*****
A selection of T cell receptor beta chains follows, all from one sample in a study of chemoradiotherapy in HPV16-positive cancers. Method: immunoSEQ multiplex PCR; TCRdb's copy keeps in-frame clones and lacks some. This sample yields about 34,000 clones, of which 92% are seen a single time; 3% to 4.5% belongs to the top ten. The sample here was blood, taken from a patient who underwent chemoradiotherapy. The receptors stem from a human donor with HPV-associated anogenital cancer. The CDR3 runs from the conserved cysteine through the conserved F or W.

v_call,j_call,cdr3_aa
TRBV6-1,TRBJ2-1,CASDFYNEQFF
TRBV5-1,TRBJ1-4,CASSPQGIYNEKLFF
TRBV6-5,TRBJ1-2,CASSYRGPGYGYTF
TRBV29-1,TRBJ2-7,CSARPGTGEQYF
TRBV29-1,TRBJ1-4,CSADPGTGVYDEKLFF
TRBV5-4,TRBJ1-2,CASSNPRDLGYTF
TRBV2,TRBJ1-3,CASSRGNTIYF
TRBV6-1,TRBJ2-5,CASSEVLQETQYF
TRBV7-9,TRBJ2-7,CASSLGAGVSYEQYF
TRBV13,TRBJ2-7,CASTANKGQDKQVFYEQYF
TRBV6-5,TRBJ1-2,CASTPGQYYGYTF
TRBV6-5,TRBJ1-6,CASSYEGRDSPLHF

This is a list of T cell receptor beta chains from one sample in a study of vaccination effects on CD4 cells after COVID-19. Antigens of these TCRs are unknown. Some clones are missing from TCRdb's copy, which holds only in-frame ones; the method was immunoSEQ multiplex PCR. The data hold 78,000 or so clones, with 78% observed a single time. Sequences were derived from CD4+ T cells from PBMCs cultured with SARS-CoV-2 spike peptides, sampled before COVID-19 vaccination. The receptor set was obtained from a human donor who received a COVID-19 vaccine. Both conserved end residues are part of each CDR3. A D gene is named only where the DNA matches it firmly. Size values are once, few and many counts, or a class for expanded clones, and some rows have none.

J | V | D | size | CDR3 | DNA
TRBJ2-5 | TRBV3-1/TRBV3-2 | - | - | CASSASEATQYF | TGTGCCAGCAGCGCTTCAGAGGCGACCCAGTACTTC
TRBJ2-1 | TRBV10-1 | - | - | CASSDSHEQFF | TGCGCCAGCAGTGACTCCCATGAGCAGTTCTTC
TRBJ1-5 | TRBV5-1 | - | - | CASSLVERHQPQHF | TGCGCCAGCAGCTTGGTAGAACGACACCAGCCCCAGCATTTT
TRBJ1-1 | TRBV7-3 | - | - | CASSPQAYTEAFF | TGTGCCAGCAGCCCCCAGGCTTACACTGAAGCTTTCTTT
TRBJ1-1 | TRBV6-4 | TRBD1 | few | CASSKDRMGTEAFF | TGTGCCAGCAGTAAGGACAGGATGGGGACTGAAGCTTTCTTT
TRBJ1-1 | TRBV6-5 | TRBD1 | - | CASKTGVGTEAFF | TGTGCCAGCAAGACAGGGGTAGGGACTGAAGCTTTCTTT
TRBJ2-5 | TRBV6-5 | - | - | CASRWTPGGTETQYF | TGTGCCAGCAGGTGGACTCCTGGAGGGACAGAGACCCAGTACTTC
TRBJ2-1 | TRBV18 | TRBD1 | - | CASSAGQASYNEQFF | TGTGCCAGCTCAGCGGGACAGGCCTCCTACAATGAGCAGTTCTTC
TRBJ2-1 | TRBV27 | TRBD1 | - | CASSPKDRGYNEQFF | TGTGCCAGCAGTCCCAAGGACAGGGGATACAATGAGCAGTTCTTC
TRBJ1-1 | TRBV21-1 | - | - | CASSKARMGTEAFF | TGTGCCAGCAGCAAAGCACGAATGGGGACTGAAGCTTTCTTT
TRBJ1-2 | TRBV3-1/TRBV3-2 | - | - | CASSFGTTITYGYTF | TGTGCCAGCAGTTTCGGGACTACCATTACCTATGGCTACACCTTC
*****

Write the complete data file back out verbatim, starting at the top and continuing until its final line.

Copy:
A selection of T cell receptor beta chains follows, all from one sample in a study of chemoradiotherapy in HPV16-positive cancers. Method: immunoSEQ multiplex PCR; TCRdb's copy keeps in-frame clones and lacks some. This sample yields about 34,000 clones, of which 92% are seen a single time; 3% to 4.5% belongs to the top ten. The sample here was blood, taken from a patient who underwent chemoradiotherapy. The receptors stem from a human donor with HPV-associated anogenital cancer. The CDR3 runs from the conserved cysteine through the conserved F or W.

v_call,j_call,cdr3_aa
TRBV6-1,TRBJ2-1,CASDFYNEQFF
TRBV5-1,TRBJ1-4,CASSPQGIYNEKLFF
TRBV6-5,TRBJ1-2,CASSYRGPGYGYTF
TRBV29-1,TRBJ2-7,CSARPGTGEQYF
TRBV29-1,TRBJ1-4,CSADPGTGVYDEKLFF
TRBV5-4,TRBJ1-2,CASSNPRDLGYTF
TRBV2,TRBJ1-3,CASSRGNTIYF
TRBV6-1,TRBJ2-5,CASSEVLQETQYF
TRBV7-9,TRBJ2-7,CASSLGAGVSYEQYF
TRBV13,TRBJ2-7,CASTANKGQDKQVFYEQYF
TRBV6-5,TRBJ1-2,CASTPGQYYGYTF
TRBV6-5,TRBJ1-6,CASSYEGRDSPLHF

This is a list of T cell receptor beta chains from one sample in a study of vaccination effects on CD4 cells after COVID-19. Antigens of these TCRs are unknown. Some clones are missing from TCRdb's copy, which holds only in-frame ones; the method was immunoSEQ multiplex PCR. The data hold 78,000 or so clones, with 78% observed a single time. Sequences were derived from CD4+ T cells from PBMCs cultured with SARS-CoV-2 spike peptides, sampled before COVID-19 vaccination. The receptor set was obtained from a human donor who received a COVID-19 vaccine. Both conserved end residues are part of each CDR3. A D gene is named only where the DNA matches it firmly. Size values are once, few and many counts, or a class for expanded clones, and some rows have none.

J | V | D | size | CDR3 | DNA
TRBJ2-5 | TRBV3-1/TRBV3-2 | - | - | CASSASEATQYF | TGTGCCAGCAGCGCTTCAGAGGCGACCCAGTACTTC
TRBJ2-1 | TRBV10-1 | - | - | CASSDSHEQFF | TGCGCCAGCAGTGACTCCCATGAGCAGTTCTTC
TRBJ1-5 | TRBV5-1 | - | - | CASSLVERHQPQHF | TGCGCCAGCAGCTTGGTAGAACGACACCAGCCCCAGCATTTT
TRBJ1-1 | TRBV7-3 | - | - | CASSPQAYTEAFF | TGTGCCAGCAGCCCCCAGGCTTACACTGAAGCTTTCTTT
TRBJ1-1 | TRBV6-4 | TRBD1 | few | CASSKDRMGTEAFF | TGTGCCAGCAGTAAGGACAGGATGGGGACTGAAGCTTTCTTT
TRBJ1-1 | TRBV6-5 | TRBD1 | - | CASKTGVGTEAFF | TGTGCCAGCAAGACAGGGGTAGGGACTGAAGCTTTCTTT
TRBJ2-5 | TRBV6-5 | - | - | CASRWTPGGTETQYF | TGTGCCAGCAGGTGGACTCCTGGAGGGACAGAGACCCAGTACTTC
TRBJ2-1 | TRBV18 | TRBD1 | - | CASSAGQASYNEQFF | TGTGCCAGCTCAGCGGGACAGGCCTCCTACAATGAGCAGTTCTTC
TRBJ2-1 | TRBV27 | TRBD1 | - | CASSPKDRGYNEQFF | TGTGCCAGCAGTCCCAAGGACAGGGGATACAATGAGCAGTTCTTC
TRBJ1-1 | TRBV21-1 | - | - | CASSKARMGTEAFF | TGTGCCAGCAGCAAAGCACGAATGGGGACTGAAGCTTTCTTT
TRBJ1-2 | TRBV3-1/TRBV3-2 | - | - | CASSFGTTITYGYTF | TGTGCCAGCAGTTTCGGGACTACCATTACCTATGGCTACACCTTC